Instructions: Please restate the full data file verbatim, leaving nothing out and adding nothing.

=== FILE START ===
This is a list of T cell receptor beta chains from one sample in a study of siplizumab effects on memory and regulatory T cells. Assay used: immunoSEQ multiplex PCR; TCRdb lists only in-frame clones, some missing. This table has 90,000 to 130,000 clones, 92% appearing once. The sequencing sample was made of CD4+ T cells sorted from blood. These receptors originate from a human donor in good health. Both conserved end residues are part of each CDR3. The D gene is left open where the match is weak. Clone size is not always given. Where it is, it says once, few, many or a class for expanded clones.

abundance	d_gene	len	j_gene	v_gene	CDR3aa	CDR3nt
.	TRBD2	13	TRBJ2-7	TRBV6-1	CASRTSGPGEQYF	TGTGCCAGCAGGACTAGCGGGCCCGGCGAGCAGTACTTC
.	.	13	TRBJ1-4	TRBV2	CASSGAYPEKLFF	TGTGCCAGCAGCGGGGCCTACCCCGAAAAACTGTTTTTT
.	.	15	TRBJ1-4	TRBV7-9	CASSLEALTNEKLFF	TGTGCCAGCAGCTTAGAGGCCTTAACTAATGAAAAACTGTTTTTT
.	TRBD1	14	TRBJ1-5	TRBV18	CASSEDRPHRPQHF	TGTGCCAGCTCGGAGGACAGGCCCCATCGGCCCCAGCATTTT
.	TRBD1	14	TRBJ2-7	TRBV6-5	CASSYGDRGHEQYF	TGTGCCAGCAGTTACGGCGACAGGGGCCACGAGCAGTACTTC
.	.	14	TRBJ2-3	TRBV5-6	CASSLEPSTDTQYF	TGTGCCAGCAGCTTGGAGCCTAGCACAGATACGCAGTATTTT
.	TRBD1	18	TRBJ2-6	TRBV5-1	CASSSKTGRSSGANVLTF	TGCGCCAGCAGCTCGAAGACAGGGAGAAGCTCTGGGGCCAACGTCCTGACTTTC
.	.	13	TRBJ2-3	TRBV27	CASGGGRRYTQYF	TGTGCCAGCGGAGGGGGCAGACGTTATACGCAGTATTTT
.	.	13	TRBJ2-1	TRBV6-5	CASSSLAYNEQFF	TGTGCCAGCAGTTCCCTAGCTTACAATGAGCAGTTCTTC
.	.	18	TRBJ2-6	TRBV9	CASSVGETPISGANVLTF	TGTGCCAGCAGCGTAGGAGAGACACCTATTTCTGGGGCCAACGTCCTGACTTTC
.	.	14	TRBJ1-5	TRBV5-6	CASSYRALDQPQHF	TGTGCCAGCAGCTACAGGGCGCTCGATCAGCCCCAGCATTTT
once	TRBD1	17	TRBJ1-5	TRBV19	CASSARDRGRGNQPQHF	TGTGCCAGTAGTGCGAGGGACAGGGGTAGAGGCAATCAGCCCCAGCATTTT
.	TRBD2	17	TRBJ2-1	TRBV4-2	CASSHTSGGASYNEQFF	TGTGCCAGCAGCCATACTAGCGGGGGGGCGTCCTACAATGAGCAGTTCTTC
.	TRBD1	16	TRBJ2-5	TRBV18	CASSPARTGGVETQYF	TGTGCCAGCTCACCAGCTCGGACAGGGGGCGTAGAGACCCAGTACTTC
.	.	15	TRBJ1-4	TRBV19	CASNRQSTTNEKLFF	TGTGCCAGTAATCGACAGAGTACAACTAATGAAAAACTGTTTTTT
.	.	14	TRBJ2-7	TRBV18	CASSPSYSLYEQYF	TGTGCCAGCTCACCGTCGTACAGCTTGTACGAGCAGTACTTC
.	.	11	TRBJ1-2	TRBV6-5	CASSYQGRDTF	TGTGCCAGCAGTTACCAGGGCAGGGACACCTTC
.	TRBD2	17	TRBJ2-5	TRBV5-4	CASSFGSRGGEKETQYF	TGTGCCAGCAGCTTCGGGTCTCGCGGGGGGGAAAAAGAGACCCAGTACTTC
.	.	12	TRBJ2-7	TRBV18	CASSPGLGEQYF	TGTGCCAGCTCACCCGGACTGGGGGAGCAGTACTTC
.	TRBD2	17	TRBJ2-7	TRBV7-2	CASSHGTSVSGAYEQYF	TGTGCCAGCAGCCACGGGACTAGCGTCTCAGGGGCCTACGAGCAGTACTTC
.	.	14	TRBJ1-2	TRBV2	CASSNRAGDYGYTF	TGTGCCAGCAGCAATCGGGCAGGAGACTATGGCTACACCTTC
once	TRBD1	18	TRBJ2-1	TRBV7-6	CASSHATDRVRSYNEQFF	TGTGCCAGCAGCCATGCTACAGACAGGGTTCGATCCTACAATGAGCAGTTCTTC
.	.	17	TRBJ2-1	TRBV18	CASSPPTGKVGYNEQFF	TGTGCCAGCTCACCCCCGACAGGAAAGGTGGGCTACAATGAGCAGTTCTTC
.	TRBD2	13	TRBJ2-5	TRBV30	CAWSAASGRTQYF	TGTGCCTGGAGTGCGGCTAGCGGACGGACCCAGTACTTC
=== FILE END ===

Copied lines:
This is a list of T cell receptor beta chains from one sample in a study of siplizumab effects on memory and regulatory T cells. Assay used: immunoSEQ multiplex PCR; TCRdb lists only in-frame clones, some missing. This table has 90,000 to 130,000 clones, 92% appearing once. The sequencing sample was made of CD4+ T cells sorted from blood. These receptors originate from a human donor in good health. Both conserved end residues are part of each CDR3. The D gene is left open where the match is weak. Clone size is not always given. Where it is, it says once, few, many or a class for expanded clones.

abundance	d_gene	len	j_gene	v_gene	CDR3aa	CDR3nt
.	TRBD2	13	TRBJ2-7	TRBV6-1	CASRTSGPGEQYF	TGTGCCAGCAGGACTAGCGGGCCCGGCGAGCAGTACTTC
.	.	13	TRBJ1-4	TRBV2	CASSGAYPEKLFF	TGTGCCAGCAGCGGGGCCTACCCCGAAAAACTGTTTTTT
.	.	15	TRBJ1-4	TRBV7-9	CASSLEALTNEKLFF	TGTGCCAGCAGCTTAGAGGCCTTAACTAATGAAAAACTGTTTTTT
.	TRBD1	14	TRBJ1-5	TRBV18	CASSEDRPHRPQHF	TGTGCCAGCTCGGAGGACAGGCCCCATCGGCCCCAGCATTTT
.	TRBD1	14	TRBJ2-7	TRBV6-5	CASSYGDRGHEQYF	TGTGCCAGCAGTTACGGCGACAGGGGCCACGAGCAGTACTTC
.	.	14	TRBJ2-3	TRBV5-6	CASSLEPSTDTQYF	TGTGCCAGCAGCTTGGAGCCTAGCACAGATACGCAGTATTTT
.	TRBD1	18	TRBJ2-6	TRBV5-1	CASSSKTGRSSGANVLTF	TGCGCCAGCAGCTCGAAGACAGGGAGAAGCTCTGGGGCCAACGTCCTGACTTTC
.	.	13	TRBJ2-3	TRBV27	CASGGGRRYTQYF	TGTGCCAGCGGAGGGGGCAGACGTTATACGCAGTATTTT
.	.	13	TRBJ2-1	TRBV6-5	CASSSLAYNEQFF	TGTGCCAGCAGTTCCCTAGCTTACAATGAGCAGTTCTTC
.	.	18	TRBJ2-6	TRBV9	CASSVGETPISGANVLTF	TGTGCCAGCAGCGTAGGAGAGACACCTATTTCTGGGGCCAACGTCCTGACTTTC
.	.	14	TRBJ1-5	TRBV5-6	CASSYRALDQPQHF	TGTGCCAGCAGCTACAGGGCGCTCGATCAGCCCCAGCATTTT
once	TRBD1	17	TRBJ1-5	TRBV19	CASSARDRGRGNQPQHF	TGTGCCAGTAGTGCGAGGGACAGGGGTAGAGGCAATCAGCCCCAGCATTTT
.	TRBD2	17	TRBJ2-1	TRBV4-2	CASSHTSGGASYNEQFF	TGTGCCAGCAGCCATACTAGCGGGGGGGCGTCCTACAATGAGCAGTTCTTC
.	TRBD1	16	TRBJ2-5	TRBV18	CASSPARTGGVETQYF	TGTGCCAGCTCACCAGCTCGGACAGGGGGCGTAGAGACCCAGTACTTC
.	.	15	TRBJ1-4	TRBV19	CASNRQSTTNEKLFF	TGTGCCAGTAATCGACAGAGTACAACTAATGAAAAACTGTTTTTT
.	.	14	TRBJ2-7	TRBV18	CASSPSYSLYEQYF	TGTGCCAGCTCACCGTCGTACAGCTTGTACGAGCAGTACTTC
.	.	11	TRBJ1-2	TRBV6-5	CASSYQGRDTF	TGTGCCAGCAGTTACCAGGGCAGGGACACCTTC
.	TRBD2	17	TRBJ2-5	TRBV5-4	CASSFGSRGGEKETQYF	TGTGCCAGCAGCTTCGGGTCTCGCGGGGGGGAAAAAGAGACCCAGTACTTC
.	.	12	TRBJ2-7	TRBV18	CASSPGLGEQYF	TGTGCCAGCTCACCCGGACTGGGGGAGCAGTACTTC
.	TRBD2	17	TRBJ2-7	TRBV7-2	CASSHGTSVSGAYEQYF	TGTGCCAGCAGCCACGGGACTAGCGTCTCAGGGGCCTACGAGCAGTACTTC
.	.	14	TRBJ1-2	TRBV2	CASSNRAGDYGYTF	TGTGCCAGCAGCAATCGGGCAGGAGACTATGGCTACACCTTC
once	TRBD1	18	TRBJ2-1	TRBV7-6	CASSHATDRVRSYNEQFF	TGTGCCAGCAGCCATGCTACAGACAGGGTTCGATCCTACAATGAGCAGTTCTTC
.	.	17	TRBJ2-1	TRBV18	CASSPPTGKVGYNEQFF	TGTGCCAGCTCACCCCCGACAGGAAAGGTGGGCTACAATGAGCAGTTCTTC
.	TRBD2	13	TRBJ2-5	TRBV30	CAWSAASGRTQYF	TGTGCCTGGAGTGCGGCTAGCGGACGGACCCAGTACTTC